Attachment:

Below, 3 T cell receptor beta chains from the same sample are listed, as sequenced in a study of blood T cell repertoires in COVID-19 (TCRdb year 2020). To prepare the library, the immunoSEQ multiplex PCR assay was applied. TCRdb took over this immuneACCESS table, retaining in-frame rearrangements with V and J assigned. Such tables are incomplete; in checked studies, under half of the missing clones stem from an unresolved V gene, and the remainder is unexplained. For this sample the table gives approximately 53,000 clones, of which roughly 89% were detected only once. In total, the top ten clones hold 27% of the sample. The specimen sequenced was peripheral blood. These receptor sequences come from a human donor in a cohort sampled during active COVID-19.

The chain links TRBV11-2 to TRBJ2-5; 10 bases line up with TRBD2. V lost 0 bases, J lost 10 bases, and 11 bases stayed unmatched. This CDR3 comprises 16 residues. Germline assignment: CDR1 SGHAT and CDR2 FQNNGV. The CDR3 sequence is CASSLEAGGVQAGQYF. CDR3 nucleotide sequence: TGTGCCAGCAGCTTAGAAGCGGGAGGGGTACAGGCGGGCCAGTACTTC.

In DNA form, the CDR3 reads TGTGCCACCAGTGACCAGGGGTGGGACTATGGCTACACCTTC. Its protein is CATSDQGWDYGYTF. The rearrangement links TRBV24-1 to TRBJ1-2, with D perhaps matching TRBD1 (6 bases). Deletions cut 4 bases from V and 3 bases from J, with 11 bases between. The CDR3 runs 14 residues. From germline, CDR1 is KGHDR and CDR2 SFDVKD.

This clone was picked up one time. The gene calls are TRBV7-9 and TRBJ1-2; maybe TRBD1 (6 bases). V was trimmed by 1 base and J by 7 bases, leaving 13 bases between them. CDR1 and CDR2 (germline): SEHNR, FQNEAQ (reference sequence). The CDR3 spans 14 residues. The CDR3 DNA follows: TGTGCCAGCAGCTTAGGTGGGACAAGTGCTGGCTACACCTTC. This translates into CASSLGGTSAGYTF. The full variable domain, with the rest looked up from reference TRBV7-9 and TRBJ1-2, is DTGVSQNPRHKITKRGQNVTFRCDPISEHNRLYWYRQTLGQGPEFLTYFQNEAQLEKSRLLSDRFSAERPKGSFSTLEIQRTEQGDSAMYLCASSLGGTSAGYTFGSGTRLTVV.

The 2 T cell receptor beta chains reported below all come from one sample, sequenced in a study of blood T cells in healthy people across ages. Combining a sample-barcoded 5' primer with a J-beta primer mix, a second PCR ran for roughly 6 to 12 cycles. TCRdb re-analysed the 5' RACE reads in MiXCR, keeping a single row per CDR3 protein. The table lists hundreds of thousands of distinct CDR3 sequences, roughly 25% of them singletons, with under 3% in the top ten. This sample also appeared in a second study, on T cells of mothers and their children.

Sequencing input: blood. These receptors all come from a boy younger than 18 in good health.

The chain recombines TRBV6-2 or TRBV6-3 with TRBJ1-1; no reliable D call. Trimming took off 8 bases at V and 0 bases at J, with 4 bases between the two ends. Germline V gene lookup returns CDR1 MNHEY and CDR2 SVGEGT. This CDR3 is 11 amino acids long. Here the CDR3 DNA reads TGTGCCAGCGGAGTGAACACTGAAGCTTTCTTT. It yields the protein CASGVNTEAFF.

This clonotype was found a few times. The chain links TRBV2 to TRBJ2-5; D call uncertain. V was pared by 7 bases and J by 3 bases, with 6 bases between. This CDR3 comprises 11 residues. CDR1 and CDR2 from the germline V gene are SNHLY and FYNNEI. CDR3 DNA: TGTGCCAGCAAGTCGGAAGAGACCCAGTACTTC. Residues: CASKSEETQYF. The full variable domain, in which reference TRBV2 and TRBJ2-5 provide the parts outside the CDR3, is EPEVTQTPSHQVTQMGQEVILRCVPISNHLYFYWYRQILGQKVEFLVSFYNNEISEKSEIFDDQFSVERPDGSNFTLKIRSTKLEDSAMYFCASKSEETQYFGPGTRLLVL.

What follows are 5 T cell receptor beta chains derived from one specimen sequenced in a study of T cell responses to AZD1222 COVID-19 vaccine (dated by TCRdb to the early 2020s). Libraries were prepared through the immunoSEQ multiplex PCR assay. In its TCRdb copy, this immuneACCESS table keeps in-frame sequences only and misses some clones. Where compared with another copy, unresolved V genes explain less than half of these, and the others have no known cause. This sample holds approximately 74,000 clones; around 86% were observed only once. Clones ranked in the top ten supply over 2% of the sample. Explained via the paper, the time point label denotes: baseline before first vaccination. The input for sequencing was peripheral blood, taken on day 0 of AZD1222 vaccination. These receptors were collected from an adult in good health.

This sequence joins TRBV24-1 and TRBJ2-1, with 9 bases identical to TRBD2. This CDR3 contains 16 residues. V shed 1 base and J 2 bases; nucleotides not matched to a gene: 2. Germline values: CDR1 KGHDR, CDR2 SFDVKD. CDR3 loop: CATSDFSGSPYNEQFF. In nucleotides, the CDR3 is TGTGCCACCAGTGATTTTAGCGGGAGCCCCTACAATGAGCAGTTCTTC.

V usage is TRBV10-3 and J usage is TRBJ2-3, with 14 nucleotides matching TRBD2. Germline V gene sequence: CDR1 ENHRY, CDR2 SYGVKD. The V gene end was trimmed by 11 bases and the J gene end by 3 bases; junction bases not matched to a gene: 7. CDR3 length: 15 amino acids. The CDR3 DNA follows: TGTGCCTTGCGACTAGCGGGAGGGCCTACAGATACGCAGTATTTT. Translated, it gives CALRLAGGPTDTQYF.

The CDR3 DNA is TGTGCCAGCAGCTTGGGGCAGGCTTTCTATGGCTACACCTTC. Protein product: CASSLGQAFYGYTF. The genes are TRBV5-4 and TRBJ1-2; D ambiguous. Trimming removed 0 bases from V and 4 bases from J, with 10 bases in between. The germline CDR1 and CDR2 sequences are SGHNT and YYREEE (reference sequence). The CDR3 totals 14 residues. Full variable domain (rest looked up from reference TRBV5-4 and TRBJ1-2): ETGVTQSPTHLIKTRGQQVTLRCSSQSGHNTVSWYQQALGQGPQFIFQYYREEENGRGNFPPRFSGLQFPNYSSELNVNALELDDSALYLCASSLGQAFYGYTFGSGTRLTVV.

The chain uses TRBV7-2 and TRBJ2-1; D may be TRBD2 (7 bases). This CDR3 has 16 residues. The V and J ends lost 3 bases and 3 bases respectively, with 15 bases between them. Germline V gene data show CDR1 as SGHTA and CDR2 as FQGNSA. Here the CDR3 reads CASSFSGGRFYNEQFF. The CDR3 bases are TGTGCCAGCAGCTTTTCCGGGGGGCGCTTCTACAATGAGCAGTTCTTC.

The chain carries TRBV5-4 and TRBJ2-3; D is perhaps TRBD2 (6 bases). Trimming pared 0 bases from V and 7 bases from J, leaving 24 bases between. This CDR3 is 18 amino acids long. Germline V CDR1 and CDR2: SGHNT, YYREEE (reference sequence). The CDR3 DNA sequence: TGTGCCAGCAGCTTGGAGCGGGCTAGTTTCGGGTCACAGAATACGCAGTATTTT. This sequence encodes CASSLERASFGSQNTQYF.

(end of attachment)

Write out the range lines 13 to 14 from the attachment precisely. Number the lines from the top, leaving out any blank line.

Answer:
The chain uses TRBV7-2 and TRBJ2-1; D may be TRBD2 (7 bases). This CDR3 has 16 residues. The V and J ends lost 3 bases and 3 bases respectively, with 15 bases between them. Germline V gene data show CDR1 as SGHTA and CDR2 as FQGNSA. Here the CDR3 reads CASSFSGGRFYNEQFF. The CDR3 bases are TGTGCCAGCAGCTTTTCCGGGGGGCGCTTCTACAATGAGCAGTTCTTC.

The chain carries TRBV5-4 and TRBJ2-3; D is perhaps TRBD2 (6 bases). Trimming pared 0 bases from V and 7 bases from J, leaving 24 bases between. This CDR3 is 18 amino acids long. Germline V CDR1 and CDR2: SGHNT, YYREEE (reference sequence). The CDR3 DNA sequence: TGTGCCAGCAGCTTGGAGCGGGCTAGTTTCGGGTCACAGAATACGCAGTATTTT. This sequence encodes CASSLERASFGSQNTQYF.